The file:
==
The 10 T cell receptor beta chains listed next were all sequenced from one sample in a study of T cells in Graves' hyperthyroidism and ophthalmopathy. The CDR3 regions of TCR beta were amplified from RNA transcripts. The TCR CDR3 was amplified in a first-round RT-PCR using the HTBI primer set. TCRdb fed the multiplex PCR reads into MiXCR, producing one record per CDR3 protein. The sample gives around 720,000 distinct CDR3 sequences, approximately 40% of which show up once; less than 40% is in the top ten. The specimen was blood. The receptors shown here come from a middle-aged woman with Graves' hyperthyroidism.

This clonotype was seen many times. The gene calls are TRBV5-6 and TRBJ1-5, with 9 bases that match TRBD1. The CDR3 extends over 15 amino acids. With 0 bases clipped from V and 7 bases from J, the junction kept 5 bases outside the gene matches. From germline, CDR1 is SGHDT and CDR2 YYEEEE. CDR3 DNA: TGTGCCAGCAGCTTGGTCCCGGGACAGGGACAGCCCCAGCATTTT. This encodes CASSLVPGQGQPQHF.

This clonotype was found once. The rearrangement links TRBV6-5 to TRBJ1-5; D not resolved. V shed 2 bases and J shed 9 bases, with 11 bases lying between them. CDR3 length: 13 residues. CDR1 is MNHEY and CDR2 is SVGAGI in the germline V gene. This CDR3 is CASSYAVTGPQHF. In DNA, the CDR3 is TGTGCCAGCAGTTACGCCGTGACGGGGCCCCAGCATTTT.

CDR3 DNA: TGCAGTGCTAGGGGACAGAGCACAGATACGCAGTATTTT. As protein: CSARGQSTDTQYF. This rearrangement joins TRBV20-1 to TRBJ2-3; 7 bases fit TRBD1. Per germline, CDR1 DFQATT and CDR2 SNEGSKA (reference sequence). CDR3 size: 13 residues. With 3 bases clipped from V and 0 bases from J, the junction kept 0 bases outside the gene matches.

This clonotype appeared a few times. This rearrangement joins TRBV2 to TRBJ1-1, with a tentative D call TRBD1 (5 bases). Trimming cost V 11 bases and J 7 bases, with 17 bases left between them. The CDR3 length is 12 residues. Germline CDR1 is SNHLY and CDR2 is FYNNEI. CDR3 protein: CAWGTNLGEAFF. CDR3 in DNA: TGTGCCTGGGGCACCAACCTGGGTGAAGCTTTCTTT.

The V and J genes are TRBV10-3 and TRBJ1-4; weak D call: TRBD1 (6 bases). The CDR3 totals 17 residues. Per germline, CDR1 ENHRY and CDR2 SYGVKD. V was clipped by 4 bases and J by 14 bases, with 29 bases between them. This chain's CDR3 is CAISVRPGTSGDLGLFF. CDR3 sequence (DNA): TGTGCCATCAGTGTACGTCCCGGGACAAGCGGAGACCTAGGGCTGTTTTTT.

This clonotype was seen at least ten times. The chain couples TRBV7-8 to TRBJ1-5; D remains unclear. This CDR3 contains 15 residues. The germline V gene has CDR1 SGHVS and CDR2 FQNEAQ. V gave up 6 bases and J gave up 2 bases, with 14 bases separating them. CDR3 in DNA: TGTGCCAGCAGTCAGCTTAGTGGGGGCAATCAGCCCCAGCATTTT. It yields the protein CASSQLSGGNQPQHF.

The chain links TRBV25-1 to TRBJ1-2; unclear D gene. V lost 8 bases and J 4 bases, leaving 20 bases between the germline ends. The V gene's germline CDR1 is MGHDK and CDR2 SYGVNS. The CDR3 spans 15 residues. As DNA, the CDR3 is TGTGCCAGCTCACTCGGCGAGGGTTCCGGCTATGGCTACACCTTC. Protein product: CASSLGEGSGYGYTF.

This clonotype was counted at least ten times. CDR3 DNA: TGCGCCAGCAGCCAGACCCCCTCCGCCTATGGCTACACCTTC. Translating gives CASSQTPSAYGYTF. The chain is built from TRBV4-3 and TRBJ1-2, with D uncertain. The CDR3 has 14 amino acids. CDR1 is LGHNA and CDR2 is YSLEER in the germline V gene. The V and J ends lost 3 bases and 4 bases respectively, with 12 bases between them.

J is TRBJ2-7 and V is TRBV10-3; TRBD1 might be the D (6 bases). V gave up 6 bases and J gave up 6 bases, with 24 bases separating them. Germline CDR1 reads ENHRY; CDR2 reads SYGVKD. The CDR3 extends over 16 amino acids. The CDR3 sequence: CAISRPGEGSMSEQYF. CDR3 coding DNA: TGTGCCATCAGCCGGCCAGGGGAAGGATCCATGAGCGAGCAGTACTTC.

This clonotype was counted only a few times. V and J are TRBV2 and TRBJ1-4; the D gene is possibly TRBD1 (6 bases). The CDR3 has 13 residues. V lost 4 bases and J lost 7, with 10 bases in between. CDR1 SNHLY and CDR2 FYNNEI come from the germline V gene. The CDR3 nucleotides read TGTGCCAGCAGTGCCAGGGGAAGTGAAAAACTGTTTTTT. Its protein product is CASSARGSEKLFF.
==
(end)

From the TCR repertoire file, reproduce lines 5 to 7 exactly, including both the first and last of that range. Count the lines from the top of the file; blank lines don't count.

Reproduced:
This clonotype appeared a few times. This rearrangement joins TRBV2 to TRBJ1-1, with a tentative D call TRBD1 (5 bases). Trimming cost V 11 bases and J 7 bases, with 17 bases left between them. The CDR3 length is 12 residues. Germline CDR1 is SNHLY and CDR2 is FYNNEI. CDR3 protein: CAWGTNLGEAFF. CDR3 in DNA: TGTGCCTGGGGCACCAACCTGGGTGAAGCTTTCTTT.

The V and J genes are TRBV10-3 and TRBJ1-4; weak D call: TRBD1 (6 bases). The CDR3 totals 17 residues. Per germline, CDR1 ENHRY and CDR2 SYGVKD. V was clipped by 4 bases and J by 14 bases, with 29 bases between them. This chain's CDR3 is CAISVRPGTSGDLGLFF. CDR3 sequence (DNA): TGTGCCATCAGTGTACGTCCCGGGACAAGCGGAGACCTAGGGCTGTTTTTT.

This clonotype was seen at least ten times. The chain couples TRBV7-8 to TRBJ1-5; D remains unclear. This CDR3 contains 15 residues. The germline V gene has CDR1 SGHVS and CDR2 FQNEAQ. V gave up 6 bases and J gave up 2 bases, with 14 bases separating them. CDR3 in DNA: TGTGCCAGCAGTCAGCTTAGTGGGGGCAATCAGCCCCAGCATTTT. It yields the protein CASSQLSGGNQPQHF.